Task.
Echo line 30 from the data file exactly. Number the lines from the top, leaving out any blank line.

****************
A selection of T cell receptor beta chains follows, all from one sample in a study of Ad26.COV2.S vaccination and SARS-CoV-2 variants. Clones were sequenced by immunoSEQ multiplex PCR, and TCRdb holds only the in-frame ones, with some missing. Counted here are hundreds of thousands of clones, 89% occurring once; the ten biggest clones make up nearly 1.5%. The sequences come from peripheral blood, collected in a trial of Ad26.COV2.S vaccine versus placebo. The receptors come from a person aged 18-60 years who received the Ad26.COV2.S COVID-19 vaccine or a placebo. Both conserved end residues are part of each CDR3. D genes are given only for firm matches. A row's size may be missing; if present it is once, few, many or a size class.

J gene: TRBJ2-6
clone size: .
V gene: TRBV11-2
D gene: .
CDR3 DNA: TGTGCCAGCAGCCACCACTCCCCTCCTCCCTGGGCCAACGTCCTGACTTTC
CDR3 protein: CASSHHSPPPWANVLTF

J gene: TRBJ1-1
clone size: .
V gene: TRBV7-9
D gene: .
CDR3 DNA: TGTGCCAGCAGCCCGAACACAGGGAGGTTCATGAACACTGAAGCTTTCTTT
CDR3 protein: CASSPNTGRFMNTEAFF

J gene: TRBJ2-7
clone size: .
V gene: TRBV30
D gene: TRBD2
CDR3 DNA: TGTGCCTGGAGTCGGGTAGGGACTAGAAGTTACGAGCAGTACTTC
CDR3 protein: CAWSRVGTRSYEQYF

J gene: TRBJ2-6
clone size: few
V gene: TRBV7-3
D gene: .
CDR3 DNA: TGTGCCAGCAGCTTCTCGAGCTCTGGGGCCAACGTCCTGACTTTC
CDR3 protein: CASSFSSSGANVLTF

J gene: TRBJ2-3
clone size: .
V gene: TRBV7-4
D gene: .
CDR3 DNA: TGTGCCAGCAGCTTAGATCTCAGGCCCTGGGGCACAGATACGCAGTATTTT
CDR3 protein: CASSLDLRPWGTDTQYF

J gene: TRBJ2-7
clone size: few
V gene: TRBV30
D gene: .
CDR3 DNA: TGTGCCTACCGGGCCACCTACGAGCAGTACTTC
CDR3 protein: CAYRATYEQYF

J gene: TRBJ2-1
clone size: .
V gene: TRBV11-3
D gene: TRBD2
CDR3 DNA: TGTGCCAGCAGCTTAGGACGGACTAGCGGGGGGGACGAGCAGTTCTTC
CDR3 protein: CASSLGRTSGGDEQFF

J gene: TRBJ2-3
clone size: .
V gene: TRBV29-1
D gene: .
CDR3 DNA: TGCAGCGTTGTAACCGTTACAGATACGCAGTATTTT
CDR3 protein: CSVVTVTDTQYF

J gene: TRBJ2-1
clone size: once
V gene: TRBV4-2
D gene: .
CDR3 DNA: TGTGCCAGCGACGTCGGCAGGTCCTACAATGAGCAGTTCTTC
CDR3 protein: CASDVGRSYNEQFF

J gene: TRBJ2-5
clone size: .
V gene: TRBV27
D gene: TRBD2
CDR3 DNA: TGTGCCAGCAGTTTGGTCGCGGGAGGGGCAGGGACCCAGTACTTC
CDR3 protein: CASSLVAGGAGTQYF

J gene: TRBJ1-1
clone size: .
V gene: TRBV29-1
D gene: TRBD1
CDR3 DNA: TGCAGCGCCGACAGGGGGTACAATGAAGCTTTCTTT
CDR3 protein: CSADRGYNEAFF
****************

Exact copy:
CDR3 DNA: TGTGCCAGCAGCTTAGATCTCAGGCCCTGGGGCACAGATACGCAGTATTTT